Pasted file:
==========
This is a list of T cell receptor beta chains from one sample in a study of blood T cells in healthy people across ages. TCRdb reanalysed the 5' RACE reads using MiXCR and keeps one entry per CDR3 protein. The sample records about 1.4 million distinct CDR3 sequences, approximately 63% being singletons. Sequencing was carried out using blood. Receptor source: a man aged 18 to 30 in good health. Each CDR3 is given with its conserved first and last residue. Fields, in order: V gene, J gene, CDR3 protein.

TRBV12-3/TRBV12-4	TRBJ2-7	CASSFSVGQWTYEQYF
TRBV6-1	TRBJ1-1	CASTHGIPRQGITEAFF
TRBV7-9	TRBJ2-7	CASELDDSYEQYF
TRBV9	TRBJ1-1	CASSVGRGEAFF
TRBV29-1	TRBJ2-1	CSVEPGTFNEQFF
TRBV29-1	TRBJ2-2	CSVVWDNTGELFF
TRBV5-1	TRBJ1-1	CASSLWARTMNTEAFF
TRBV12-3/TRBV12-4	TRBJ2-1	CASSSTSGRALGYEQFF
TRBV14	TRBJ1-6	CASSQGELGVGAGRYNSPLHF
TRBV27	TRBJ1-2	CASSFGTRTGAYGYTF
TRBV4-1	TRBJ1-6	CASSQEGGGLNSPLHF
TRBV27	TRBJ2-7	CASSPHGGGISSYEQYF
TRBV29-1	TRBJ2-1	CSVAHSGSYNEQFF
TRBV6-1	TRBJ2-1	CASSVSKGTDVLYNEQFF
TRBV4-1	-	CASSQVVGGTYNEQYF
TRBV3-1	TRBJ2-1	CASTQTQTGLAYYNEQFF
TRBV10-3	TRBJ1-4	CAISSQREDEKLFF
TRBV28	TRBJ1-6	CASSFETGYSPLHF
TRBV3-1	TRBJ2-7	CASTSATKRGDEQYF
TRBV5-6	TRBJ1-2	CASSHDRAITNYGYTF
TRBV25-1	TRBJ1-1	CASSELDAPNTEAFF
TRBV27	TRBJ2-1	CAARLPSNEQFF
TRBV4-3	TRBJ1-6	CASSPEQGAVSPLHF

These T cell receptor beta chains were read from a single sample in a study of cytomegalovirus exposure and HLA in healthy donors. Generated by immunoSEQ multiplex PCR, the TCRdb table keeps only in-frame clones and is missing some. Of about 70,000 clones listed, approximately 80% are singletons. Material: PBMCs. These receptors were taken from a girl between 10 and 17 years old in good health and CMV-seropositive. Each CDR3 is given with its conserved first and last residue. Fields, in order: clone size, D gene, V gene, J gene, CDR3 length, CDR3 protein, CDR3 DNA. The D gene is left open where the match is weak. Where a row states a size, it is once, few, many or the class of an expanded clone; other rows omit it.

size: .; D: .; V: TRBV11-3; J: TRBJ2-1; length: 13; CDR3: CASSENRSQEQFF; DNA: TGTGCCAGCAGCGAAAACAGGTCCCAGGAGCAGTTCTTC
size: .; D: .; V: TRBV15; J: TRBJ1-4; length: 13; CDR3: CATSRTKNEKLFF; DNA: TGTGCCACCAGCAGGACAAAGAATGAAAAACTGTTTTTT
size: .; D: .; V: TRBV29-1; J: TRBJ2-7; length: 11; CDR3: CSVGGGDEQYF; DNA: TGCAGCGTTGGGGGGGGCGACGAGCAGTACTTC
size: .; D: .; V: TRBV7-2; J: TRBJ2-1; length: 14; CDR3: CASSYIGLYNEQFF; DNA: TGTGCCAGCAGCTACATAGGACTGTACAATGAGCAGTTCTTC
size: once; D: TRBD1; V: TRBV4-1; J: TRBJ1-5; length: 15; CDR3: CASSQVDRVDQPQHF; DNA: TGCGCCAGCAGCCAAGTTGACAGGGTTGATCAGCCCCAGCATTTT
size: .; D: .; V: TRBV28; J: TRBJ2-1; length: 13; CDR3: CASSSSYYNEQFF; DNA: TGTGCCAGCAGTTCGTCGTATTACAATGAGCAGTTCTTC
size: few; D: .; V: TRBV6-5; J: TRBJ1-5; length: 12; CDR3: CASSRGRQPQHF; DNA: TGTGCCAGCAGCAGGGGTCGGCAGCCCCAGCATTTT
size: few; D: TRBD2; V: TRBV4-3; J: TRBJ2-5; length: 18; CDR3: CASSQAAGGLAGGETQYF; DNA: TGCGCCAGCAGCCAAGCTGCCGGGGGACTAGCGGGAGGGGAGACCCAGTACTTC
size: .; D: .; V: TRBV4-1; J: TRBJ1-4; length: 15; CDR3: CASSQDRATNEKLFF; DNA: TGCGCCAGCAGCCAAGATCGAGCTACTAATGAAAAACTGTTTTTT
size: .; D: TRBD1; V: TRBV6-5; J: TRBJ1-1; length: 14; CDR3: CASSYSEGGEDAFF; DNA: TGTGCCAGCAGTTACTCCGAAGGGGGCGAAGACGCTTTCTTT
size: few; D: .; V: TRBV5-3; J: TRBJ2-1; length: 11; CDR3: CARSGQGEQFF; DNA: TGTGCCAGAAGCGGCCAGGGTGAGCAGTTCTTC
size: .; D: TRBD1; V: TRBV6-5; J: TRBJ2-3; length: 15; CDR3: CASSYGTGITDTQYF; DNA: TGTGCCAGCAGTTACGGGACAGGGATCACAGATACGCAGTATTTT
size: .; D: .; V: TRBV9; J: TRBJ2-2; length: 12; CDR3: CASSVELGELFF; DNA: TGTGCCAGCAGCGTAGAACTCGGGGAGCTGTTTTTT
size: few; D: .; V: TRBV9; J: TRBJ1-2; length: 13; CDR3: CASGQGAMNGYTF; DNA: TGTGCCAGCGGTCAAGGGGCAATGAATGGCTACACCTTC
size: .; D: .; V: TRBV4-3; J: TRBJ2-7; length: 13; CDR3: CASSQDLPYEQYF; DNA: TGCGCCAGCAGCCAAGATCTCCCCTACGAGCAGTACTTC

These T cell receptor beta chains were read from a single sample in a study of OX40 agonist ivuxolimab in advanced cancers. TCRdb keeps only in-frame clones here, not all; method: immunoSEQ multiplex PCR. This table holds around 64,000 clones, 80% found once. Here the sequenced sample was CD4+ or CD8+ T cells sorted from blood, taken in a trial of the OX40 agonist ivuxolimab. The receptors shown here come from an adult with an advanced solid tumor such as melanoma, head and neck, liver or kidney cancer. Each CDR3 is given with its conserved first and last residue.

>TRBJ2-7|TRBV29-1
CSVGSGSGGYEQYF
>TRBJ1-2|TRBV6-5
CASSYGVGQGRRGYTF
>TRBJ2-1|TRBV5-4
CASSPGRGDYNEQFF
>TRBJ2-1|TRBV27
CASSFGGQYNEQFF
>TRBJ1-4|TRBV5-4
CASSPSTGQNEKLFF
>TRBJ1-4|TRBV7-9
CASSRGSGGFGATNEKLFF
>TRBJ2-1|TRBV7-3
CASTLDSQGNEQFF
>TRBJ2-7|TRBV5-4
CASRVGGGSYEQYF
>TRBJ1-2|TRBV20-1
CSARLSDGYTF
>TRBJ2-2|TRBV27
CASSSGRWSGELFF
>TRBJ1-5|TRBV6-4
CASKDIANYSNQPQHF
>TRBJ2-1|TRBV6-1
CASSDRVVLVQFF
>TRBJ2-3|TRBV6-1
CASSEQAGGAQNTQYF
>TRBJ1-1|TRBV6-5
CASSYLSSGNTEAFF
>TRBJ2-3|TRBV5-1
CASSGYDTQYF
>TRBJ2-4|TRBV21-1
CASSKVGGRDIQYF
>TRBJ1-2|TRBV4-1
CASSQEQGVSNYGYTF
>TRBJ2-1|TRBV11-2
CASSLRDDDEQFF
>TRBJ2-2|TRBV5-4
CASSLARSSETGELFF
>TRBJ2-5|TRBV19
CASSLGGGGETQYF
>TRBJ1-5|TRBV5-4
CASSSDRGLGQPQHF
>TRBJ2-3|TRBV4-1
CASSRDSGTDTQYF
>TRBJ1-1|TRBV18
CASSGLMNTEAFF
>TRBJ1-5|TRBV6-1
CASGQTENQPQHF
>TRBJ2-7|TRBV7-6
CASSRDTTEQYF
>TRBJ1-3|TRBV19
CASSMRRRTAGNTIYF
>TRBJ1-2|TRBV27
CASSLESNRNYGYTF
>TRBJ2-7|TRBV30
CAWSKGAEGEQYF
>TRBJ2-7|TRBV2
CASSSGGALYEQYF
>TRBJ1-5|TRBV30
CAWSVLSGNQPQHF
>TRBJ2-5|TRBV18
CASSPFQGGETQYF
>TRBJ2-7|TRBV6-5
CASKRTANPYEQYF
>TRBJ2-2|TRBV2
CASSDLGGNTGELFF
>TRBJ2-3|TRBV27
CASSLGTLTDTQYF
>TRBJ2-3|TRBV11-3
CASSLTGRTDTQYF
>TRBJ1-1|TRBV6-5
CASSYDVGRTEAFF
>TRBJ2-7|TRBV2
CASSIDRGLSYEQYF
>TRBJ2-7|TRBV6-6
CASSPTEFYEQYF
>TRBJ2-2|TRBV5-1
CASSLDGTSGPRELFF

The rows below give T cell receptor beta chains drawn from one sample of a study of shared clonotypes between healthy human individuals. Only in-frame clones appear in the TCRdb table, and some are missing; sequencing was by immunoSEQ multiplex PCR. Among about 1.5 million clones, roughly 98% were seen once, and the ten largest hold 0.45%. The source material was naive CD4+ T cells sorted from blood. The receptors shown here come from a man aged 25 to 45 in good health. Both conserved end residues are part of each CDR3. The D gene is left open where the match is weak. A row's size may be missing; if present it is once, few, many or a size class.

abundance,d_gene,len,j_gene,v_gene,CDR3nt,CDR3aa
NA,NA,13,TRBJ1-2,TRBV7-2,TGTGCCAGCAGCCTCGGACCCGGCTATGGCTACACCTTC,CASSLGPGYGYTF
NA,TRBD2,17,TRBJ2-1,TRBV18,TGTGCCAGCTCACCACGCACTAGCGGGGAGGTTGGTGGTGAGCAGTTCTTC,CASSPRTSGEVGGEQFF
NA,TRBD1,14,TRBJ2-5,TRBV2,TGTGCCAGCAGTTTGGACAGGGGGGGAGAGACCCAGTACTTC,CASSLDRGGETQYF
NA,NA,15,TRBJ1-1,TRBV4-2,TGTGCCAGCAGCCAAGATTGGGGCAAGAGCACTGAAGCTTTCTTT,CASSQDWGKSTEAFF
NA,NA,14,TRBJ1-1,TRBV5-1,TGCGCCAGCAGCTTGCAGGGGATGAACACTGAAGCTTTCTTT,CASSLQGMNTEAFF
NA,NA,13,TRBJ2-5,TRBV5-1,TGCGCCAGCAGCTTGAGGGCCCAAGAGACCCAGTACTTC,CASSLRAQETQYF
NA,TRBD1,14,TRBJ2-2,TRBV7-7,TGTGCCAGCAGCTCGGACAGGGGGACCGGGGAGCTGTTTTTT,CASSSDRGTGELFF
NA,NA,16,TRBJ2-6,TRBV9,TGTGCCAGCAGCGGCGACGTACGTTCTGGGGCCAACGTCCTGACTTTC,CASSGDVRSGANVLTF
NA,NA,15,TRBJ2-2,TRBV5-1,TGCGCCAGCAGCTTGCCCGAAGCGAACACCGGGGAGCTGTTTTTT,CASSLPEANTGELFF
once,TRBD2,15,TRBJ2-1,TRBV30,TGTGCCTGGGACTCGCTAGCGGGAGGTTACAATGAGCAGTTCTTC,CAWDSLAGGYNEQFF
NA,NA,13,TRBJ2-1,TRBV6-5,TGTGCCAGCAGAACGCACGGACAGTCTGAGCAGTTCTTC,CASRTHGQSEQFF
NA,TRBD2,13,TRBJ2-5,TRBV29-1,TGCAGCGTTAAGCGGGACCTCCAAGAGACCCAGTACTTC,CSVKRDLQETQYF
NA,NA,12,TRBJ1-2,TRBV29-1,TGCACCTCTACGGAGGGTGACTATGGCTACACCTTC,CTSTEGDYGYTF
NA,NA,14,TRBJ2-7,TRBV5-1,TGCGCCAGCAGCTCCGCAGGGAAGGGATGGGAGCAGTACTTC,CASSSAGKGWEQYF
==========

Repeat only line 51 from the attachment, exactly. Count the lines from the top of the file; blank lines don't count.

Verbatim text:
CASSPSTGQNEKLFF